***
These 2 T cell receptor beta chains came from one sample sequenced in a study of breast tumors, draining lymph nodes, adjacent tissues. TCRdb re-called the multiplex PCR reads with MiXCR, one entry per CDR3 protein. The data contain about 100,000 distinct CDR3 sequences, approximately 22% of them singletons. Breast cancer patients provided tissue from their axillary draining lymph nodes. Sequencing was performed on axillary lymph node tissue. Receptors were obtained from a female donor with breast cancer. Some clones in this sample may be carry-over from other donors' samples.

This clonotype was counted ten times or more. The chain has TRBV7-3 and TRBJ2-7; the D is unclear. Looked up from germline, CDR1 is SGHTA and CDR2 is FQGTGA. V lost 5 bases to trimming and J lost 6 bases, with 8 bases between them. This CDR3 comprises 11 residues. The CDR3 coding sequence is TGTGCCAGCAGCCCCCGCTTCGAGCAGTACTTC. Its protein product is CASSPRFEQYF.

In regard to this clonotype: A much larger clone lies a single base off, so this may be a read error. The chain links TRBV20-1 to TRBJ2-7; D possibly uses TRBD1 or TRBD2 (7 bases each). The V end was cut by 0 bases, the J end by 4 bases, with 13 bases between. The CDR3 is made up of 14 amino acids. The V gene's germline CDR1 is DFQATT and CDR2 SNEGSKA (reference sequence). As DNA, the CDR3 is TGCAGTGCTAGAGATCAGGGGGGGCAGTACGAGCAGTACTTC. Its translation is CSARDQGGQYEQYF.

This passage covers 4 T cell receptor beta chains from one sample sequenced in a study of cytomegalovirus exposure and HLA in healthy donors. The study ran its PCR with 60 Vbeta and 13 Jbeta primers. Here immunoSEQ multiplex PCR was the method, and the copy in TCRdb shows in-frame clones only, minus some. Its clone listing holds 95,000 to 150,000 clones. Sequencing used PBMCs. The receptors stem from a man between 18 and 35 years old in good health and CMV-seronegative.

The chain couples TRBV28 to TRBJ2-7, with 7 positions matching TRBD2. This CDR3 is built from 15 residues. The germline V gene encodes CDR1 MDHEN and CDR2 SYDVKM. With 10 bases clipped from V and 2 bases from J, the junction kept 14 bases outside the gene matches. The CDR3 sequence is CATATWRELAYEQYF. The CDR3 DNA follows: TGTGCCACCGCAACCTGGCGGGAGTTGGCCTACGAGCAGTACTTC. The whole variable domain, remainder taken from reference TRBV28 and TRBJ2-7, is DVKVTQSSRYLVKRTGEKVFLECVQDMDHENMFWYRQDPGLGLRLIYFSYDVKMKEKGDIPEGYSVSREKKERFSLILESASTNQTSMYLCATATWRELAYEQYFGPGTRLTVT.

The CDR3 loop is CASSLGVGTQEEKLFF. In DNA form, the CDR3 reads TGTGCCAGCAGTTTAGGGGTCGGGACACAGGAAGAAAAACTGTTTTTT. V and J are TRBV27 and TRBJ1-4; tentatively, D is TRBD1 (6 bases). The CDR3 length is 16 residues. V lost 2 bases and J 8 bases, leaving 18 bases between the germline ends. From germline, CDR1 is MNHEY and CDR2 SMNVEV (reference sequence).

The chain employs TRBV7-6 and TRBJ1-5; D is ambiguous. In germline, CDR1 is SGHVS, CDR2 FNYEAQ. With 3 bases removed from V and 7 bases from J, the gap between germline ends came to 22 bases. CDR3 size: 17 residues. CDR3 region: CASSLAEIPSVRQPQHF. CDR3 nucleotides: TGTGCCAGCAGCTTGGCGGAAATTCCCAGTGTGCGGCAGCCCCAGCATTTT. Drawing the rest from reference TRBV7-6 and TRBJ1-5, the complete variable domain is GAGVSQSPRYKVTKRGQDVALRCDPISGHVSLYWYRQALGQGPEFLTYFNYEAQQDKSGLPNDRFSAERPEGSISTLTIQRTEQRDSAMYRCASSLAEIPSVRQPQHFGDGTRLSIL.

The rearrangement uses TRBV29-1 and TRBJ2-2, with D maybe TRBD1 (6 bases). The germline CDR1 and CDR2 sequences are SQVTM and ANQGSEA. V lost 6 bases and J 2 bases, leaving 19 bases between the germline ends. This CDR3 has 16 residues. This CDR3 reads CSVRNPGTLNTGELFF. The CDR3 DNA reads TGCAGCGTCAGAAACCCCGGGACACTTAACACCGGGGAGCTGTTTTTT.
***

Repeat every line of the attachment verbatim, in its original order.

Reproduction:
These 2 T cell receptor beta chains came from one sample sequenced in a study of breast tumors, draining lymph nodes, adjacent tissues. TCRdb re-called the multiplex PCR reads with MiXCR, one entry per CDR3 protein. The data contain about 100,000 distinct CDR3 sequences, approximately 22% of them singletons. Breast cancer patients provided tissue from their axillary draining lymph nodes. Sequencing was performed on axillary lymph node tissue. Receptors were obtained from a female donor with breast cancer. Some clones in this sample may be carry-over from other donors' samples.

This clonotype was counted ten times or more. The chain has TRBV7-3 and TRBJ2-7; the D is unclear. Looked up from germline, CDR1 is SGHTA and CDR2 is FQGTGA. V lost 5 bases to trimming and J lost 6 bases, with 8 bases between them. This CDR3 comprises 11 residues. The CDR3 coding sequence is TGTGCCAGCAGCCCCCGCTTCGAGCAGTACTTC. Its protein product is CASSPRFEQYF.

In regard to this clonotype: A much larger clone lies a single base off, so this may be a read error. The chain links TRBV20-1 to TRBJ2-7; D possibly uses TRBD1 or TRBD2 (7 bases each). The V end was cut by 0 bases, the J end by 4 bases, with 13 bases between. The CDR3 is made up of 14 amino acids. The V gene's germline CDR1 is DFQATT and CDR2 SNEGSKA (reference sequence). As DNA, the CDR3 is TGCAGTGCTAGAGATCAGGGGGGGCAGTACGAGCAGTACTTC. Its translation is CSARDQGGQYEQYF.

This passage covers 4 T cell receptor beta chains from one sample sequenced in a study of cytomegalovirus exposure and HLA in healthy donors. The study ran its PCR with 60 Vbeta and 13 Jbeta primers. Here immunoSEQ multiplex PCR was the method, and the copy in TCRdb shows in-frame clones only, minus some. Its clone listing holds 95,000 to 150,000 clones. Sequencing used PBMCs. The receptors stem from a man between 18 and 35 years old in good health and CMV-seronegative.

The chain couples TRBV28 to TRBJ2-7, with 7 positions matching TRBD2. This CDR3 is built from 15 residues. The germline V gene encodes CDR1 MDHEN and CDR2 SYDVKM. With 10 bases clipped from V and 2 bases from J, the junction kept 14 bases outside the gene matches. The CDR3 sequence is CATATWRELAYEQYF. The CDR3 DNA follows: TGTGCCACCGCAACCTGGCGGGAGTTGGCCTACGAGCAGTACTTC. The whole variable domain, remainder taken from reference TRBV28 and TRBJ2-7, is DVKVTQSSRYLVKRTGEKVFLECVQDMDHENMFWYRQDPGLGLRLIYFSYDVKMKEKGDIPEGYSVSREKKERFSLILESASTNQTSMYLCATATWRELAYEQYFGPGTRLTVT.

The CDR3 loop is CASSLGVGTQEEKLFF. In DNA form, the CDR3 reads TGTGCCAGCAGTTTAGGGGTCGGGACACAGGAAGAAAAACTGTTTTTT. V and J are TRBV27 and TRBJ1-4; tentatively, D is TRBD1 (6 bases). The CDR3 length is 16 residues. V lost 2 bases and J 8 bases, leaving 18 bases between the germline ends. From germline, CDR1 is MNHEY and CDR2 SMNVEV (reference sequence).

The chain employs TRBV7-6 and TRBJ1-5; D is ambiguous. In germline, CDR1 is SGHVS, CDR2 FNYEAQ. With 3 bases removed from V and 7 bases from J, the gap between germline ends came to 22 bases. CDR3 size: 17 residues. CDR3 region: CASSLAEIPSVRQPQHF. CDR3 nucleotides: TGTGCCAGCAGCTTGGCGGAAATTCCCAGTGTGCGGCAGCCCCAGCATTTT. Drawing the rest from reference TRBV7-6 and TRBJ1-5, the complete variable domain is GAGVSQSPRYKVTKRGQDVALRCDPISGHVSLYWYRQALGQGPEFLTYFNYEAQQDKSGLPNDRFSAERPEGSISTLTIQRTEQRDSAMYRCASSLAEIPSVRQPQHFGDGTRLSIL.

The rearrangement uses TRBV29-1 and TRBJ2-2, with D maybe TRBD1 (6 bases). The germline CDR1 and CDR2 sequences are SQVTM and ANQGSEA. V lost 6 bases and J 2 bases, leaving 19 bases between the germline ends. This CDR3 has 16 residues. This CDR3 reads CSVRNPGTLNTGELFF. The CDR3 DNA reads TGCAGCGTCAGAAACCCCGGGACACTTAACACCGGGGAGCTGTTTTTT.